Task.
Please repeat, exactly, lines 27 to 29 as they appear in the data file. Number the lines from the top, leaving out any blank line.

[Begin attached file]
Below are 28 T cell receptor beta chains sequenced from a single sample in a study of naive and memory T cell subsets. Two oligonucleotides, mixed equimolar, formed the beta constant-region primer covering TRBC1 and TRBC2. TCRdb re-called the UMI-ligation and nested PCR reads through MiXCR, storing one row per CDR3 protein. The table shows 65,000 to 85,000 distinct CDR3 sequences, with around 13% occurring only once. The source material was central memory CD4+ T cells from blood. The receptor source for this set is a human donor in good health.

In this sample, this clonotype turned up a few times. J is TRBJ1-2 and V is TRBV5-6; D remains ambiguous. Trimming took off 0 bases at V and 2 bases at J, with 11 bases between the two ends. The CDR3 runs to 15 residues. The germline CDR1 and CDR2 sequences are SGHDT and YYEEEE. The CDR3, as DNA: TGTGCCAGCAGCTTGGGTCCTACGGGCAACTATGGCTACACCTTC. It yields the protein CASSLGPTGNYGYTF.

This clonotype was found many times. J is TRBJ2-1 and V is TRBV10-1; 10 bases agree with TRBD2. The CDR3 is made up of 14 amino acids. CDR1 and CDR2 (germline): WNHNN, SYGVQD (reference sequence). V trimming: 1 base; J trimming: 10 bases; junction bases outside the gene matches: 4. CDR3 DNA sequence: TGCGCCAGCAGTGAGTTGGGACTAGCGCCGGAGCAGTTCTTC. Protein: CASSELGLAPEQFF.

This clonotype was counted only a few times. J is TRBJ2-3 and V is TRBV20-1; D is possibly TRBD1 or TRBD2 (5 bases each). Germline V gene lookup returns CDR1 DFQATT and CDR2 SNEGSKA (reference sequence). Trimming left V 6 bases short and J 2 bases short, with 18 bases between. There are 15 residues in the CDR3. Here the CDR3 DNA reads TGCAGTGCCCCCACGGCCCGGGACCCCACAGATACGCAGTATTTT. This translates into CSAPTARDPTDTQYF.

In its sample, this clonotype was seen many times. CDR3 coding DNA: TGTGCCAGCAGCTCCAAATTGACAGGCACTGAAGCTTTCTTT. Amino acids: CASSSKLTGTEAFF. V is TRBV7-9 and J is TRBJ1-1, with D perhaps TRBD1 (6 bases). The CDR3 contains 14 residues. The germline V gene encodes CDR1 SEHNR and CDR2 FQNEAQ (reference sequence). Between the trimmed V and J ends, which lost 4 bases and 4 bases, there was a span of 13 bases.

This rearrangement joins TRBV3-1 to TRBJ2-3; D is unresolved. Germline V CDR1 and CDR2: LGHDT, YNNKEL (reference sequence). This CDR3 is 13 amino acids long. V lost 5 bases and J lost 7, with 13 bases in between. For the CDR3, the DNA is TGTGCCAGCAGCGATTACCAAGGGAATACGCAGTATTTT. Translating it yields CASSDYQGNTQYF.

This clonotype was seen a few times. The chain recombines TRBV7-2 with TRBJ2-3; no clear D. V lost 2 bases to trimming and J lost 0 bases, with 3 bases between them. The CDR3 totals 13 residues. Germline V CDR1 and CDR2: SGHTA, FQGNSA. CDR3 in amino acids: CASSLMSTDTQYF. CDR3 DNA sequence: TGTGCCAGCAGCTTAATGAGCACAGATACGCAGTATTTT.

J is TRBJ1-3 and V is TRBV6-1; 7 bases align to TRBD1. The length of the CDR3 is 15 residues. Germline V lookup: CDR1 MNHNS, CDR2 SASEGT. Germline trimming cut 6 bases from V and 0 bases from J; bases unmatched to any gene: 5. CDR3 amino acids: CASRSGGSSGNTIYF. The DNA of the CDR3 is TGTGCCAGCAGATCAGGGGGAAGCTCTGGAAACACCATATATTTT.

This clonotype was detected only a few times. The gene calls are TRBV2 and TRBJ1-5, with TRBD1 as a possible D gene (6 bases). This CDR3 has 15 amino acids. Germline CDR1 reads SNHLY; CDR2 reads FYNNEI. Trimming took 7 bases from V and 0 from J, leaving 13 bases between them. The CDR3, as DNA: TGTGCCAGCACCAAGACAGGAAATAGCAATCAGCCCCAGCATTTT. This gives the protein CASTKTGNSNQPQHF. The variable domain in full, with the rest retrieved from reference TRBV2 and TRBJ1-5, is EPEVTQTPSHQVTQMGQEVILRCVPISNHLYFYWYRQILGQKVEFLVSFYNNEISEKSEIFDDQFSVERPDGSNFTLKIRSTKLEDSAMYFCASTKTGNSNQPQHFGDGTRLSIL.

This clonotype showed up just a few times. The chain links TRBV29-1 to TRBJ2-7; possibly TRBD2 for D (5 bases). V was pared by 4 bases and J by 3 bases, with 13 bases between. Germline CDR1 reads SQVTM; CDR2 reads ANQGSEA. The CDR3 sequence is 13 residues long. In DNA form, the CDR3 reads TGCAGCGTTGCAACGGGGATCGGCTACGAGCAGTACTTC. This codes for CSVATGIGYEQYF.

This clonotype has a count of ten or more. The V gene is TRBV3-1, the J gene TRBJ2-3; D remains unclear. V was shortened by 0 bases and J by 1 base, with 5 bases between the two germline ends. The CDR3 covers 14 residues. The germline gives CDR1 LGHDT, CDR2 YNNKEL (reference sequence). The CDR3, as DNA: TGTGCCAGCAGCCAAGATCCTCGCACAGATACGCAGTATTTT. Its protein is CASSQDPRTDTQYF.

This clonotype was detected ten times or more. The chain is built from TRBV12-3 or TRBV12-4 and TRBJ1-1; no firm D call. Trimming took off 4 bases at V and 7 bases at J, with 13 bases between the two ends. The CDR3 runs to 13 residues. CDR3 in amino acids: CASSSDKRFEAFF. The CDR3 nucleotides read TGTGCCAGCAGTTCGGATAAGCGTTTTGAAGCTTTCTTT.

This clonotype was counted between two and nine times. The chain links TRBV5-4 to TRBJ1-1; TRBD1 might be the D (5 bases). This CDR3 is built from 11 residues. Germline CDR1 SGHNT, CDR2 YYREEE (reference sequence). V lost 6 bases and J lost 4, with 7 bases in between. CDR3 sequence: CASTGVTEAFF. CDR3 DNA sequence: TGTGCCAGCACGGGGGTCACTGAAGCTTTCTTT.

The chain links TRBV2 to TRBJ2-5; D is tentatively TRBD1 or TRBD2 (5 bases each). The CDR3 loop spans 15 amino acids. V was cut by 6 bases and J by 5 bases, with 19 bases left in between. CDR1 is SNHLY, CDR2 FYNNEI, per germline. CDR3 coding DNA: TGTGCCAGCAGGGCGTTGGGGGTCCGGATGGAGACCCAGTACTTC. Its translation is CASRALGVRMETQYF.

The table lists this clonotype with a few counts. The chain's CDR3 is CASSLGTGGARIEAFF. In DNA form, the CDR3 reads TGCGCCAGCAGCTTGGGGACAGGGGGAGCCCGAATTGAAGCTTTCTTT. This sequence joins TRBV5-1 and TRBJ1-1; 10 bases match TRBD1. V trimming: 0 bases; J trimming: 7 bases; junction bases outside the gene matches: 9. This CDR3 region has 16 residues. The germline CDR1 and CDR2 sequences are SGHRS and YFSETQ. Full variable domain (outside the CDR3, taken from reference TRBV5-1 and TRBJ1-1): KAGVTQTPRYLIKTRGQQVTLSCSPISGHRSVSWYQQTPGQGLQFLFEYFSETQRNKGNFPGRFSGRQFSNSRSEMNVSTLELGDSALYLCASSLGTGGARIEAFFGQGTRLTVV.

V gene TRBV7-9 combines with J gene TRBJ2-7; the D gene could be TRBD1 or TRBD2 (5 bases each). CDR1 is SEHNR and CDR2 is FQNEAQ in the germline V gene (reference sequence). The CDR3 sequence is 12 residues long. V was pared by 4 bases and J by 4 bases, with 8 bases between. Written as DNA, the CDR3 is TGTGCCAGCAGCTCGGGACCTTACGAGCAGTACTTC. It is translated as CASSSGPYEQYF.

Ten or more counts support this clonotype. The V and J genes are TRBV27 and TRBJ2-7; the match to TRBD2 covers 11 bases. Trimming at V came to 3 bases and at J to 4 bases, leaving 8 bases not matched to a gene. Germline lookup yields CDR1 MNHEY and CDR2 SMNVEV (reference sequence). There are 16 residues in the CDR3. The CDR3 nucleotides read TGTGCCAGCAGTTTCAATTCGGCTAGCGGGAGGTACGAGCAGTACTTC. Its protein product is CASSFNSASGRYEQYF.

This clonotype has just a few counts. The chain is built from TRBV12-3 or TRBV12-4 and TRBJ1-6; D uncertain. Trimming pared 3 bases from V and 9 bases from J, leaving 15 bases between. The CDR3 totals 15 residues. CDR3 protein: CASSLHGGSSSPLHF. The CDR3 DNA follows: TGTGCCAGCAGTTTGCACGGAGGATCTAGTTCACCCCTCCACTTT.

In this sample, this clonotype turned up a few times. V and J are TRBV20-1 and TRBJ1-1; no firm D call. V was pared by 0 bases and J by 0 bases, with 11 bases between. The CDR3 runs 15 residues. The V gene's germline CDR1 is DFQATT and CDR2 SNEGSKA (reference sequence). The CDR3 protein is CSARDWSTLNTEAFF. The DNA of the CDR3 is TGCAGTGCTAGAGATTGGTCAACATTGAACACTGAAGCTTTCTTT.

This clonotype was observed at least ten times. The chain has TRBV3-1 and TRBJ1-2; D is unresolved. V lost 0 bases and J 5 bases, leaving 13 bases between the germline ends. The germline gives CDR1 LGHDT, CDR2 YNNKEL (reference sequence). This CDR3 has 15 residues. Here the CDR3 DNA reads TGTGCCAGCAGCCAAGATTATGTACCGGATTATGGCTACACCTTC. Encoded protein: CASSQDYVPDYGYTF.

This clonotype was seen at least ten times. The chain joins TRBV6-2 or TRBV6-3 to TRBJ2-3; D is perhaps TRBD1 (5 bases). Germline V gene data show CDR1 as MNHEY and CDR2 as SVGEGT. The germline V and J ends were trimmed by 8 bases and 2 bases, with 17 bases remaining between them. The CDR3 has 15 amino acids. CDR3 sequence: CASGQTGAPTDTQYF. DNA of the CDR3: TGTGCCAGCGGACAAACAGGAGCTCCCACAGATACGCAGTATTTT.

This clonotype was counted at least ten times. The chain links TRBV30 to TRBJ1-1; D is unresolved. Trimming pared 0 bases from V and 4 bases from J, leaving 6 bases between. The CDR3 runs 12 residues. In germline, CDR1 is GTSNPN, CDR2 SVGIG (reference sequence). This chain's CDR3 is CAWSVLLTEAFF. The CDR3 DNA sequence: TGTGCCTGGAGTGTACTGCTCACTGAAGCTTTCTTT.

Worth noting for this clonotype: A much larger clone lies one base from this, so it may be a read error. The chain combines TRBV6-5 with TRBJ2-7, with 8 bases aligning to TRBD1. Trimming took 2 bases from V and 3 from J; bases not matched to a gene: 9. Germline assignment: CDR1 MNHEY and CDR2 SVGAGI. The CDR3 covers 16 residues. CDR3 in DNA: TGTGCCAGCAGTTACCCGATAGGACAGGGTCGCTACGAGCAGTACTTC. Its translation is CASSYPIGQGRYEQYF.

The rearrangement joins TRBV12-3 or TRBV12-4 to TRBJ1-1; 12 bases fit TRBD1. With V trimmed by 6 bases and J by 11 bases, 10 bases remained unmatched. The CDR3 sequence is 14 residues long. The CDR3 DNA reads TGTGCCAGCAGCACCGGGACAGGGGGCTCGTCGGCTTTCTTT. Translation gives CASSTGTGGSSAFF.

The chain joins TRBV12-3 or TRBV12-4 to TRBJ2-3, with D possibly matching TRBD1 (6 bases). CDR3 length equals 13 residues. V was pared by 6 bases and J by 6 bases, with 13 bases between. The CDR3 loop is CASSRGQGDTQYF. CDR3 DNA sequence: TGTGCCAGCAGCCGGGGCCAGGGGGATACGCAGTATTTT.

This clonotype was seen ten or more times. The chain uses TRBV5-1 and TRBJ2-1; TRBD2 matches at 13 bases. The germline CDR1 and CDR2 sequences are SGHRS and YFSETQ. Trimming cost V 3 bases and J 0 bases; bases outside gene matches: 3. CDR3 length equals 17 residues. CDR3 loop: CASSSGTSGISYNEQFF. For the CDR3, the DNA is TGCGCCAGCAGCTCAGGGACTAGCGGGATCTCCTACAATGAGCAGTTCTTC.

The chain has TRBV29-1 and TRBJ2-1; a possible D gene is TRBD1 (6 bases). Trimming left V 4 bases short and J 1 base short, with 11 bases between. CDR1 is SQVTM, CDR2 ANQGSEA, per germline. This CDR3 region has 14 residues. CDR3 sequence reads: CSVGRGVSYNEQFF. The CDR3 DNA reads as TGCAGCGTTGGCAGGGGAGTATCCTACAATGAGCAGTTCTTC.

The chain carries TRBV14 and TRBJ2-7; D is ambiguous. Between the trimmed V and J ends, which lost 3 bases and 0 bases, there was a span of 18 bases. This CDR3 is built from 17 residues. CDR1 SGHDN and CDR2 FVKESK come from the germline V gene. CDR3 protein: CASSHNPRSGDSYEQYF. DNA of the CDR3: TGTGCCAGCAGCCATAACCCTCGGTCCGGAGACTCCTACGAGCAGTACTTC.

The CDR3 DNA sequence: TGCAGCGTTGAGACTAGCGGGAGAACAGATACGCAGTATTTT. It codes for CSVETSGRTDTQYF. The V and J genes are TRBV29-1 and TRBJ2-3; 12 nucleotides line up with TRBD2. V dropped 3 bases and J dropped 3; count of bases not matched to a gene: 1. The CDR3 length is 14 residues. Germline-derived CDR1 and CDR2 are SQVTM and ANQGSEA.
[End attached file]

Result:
The chain has TRBV29-1 and TRBJ2-1; a possible D gene is TRBD1 (6 bases). Trimming left V 4 bases short and J 1 base short, with 11 bases between. CDR1 is SQVTM, CDR2 ANQGSEA, per germline. This CDR3 region has 14 residues. CDR3 sequence reads: CSVGRGVSYNEQFF. The CDR3 DNA reads as TGCAGCGTTGGCAGGGGAGTATCCTACAATGAGCAGTTCTTC.

The chain carries TRBV14 and TRBJ2-7; D is ambiguous. Between the trimmed V and J ends, which lost 3 bases and 0 bases, there was a span of 18 bases. This CDR3 is built from 17 residues. CDR1 SGHDN and CDR2 FVKESK come from the germline V gene. CDR3 protein: CASSHNPRSGDSYEQYF. DNA of the CDR3: TGTGCCAGCAGCCATAACCCTCGGTCCGGAGACTCCTACGAGCAGTACTTC.

The CDR3 DNA sequence: TGCAGCGTTGAGACTAGCGGGAGAACAGATACGCAGTATTTT. It codes for CSVETSGRTDTQYF. The V and J genes are TRBV29-1 and TRBJ2-3; 12 nucleotides line up with TRBD2. V dropped 3 bases and J dropped 3; count of bases not matched to a gene: 1. The CDR3 length is 14 residues. Germline-derived CDR1 and CDR2 are SQVTM and ANQGSEA.